keeping busyLemmings are a misunderstood animal.  As a small member of the rodent family, they migrate in large groups. Sometimes they choose to swim across a large body of water in search of a new place to live. If they did not plan well, many may drown on their journey. This odd behavior has become known as lemming “suicide”, and it is a frequently used metaphor in reference to people who go along unquestioningly with popular opinion. Poor little guys. What an unfair way to be so widely known.

Even with this clarity, I still can’t resist using the catchy, if inaccurate, analogy of “Lemmings in Suits”, to describe what I see as an epidemic in business circles of blindly following trends, often to personal and corporate detriment. Probably the most troubling for me is the culture of chaos that not only exists but seems to be accepted and even promoted in our world.

You’ve all had this experience. You meet someone whom you’ve not seen in a while, and after the initial greetings, followed by the awkward silence, the person asks “So, keeping busy?” Now you know what the “lemming” response is. So you respond “Oh yes, crazy busy. How about you?”

Being “busy” has become a badge of honor. It is what we expect of any useful human being. If you don’t believe me, try this next time you are asked the “keeping busy” question.  Say “No, actually I am not”, and then pause and smile.  Warning – be prepared for your acquaintance to twitch and stumble for what to say next. Then, before they can recover, ask “What about you? Are you keeping busy?” Now they’ll be really confused as to what to say.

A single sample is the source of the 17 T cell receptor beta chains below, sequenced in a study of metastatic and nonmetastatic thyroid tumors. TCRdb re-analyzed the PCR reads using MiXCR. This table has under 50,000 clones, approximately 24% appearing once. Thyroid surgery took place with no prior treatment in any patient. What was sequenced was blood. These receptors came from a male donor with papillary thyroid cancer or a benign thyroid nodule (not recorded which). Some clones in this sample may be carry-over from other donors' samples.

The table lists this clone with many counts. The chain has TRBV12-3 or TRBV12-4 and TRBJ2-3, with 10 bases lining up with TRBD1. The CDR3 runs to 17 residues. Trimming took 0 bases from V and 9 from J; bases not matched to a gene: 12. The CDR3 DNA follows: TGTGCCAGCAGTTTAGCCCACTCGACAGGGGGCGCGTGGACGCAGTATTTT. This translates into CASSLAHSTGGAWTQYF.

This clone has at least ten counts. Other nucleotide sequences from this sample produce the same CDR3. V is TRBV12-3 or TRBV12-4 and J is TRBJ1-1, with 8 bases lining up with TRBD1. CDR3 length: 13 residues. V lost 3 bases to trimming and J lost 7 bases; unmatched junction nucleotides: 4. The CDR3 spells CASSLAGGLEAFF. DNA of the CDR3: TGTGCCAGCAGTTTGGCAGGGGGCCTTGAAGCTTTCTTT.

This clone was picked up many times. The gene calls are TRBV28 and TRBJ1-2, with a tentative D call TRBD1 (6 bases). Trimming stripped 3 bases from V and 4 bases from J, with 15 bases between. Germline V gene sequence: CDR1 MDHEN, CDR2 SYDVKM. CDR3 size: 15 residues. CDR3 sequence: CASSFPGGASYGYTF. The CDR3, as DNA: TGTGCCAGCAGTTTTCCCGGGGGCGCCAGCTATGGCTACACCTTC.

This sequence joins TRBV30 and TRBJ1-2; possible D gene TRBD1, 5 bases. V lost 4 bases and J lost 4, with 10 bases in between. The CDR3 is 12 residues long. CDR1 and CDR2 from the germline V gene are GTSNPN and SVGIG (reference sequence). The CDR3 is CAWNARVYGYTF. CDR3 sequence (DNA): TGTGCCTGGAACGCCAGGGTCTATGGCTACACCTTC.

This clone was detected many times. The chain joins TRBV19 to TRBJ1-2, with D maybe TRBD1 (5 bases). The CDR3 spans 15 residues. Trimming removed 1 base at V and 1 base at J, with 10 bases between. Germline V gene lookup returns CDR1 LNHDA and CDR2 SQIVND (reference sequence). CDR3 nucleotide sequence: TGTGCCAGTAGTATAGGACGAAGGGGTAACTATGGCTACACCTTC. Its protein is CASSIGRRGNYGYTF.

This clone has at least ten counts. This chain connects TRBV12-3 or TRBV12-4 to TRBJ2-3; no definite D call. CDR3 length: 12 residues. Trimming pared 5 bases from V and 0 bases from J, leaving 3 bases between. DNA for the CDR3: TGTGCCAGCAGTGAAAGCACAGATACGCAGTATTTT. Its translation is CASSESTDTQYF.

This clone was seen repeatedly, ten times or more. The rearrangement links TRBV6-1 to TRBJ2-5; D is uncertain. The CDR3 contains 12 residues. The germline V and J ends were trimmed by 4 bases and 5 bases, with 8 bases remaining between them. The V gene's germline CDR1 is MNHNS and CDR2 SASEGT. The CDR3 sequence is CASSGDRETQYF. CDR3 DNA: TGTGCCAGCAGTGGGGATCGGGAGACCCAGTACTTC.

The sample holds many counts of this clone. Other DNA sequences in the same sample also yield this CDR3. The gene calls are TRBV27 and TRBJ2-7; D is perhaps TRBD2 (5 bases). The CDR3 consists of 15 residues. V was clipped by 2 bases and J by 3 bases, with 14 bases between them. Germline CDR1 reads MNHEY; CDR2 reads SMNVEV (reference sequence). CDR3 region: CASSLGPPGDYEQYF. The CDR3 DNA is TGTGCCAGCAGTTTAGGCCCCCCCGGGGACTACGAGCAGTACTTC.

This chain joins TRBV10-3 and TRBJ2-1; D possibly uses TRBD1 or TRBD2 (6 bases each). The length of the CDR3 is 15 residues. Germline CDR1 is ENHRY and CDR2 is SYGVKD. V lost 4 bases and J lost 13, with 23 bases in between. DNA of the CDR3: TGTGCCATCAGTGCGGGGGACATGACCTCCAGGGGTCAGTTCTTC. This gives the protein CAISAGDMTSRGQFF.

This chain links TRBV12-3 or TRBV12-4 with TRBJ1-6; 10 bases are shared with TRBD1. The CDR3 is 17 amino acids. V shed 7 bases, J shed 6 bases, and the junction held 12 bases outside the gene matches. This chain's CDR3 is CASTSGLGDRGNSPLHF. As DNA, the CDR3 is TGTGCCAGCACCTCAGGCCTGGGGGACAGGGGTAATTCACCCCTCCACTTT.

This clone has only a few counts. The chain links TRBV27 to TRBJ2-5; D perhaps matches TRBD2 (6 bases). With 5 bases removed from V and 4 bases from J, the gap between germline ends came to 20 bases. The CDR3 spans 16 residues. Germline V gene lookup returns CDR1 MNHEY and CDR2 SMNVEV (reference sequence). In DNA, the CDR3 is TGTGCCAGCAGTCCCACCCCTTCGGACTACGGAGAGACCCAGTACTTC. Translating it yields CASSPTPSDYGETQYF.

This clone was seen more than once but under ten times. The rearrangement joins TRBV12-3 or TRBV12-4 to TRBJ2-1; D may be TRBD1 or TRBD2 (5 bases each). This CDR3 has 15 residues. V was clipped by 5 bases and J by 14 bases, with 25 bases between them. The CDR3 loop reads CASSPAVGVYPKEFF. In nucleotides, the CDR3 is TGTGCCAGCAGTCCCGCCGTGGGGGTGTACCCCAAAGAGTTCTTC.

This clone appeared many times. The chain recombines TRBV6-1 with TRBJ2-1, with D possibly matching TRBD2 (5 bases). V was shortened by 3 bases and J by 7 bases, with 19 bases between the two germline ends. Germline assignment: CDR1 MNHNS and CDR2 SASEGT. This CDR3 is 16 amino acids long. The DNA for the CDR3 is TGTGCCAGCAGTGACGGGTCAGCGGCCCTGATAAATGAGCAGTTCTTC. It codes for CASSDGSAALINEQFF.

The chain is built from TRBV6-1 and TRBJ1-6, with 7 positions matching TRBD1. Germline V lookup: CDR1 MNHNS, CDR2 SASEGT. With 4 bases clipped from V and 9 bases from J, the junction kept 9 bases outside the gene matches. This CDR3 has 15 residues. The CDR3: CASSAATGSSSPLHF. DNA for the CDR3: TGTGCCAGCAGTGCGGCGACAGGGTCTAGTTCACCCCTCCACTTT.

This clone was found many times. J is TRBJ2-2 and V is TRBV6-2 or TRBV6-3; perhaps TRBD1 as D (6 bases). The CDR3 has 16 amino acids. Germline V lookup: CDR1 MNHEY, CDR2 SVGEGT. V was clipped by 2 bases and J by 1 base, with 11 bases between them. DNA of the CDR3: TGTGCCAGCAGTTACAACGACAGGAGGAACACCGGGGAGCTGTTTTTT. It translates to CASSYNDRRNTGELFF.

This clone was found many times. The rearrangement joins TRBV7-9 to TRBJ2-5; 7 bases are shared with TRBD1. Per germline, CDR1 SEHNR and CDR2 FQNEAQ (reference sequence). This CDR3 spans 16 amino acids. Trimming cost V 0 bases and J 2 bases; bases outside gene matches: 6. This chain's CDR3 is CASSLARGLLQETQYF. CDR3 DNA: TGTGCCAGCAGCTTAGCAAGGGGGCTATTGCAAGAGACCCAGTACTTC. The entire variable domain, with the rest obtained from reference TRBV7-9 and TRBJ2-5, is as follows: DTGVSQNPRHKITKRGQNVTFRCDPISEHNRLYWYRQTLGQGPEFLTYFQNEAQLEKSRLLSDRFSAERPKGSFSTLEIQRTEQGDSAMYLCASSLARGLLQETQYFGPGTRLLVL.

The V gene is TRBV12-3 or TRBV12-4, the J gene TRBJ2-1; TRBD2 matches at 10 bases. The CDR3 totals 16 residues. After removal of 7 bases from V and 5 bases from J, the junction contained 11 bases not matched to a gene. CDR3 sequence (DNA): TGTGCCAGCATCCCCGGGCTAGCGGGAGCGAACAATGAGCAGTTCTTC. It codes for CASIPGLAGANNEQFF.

Why do we have this expectation and desire to be “busy”? If we were ants, it would be understandable. But we’re not. We are the only creatures on the earth who can appreciate humor and beauty, and the only ones who can dream and imagine new and wonderful things. But we have been swept along with the tide of “busy”, and it leads us to confuse activity with accomplishment (more on this in my next blog).

I have spent my life and my business career trying to make “busy” the exception and not the norm. As a business leader, my employees who are chronically “busy” are difficult to work with. Every encounter is rushed. As well, they have no capacity for emergency situations, which inevitably arise and require their attention. Ronald Reagan once said “Tired people make bad decisions”. And then, those bad decisions need to be fixed, usually by the same “tired people” who made them.

Start becoming un-busy. Create the capacity to use your creativity, to build strong relationships, to coach and mentor others, and to anticipate and deal with the inevitable troubles that come your way. And join me on my next blog when I share my three rules for being productively un-busy.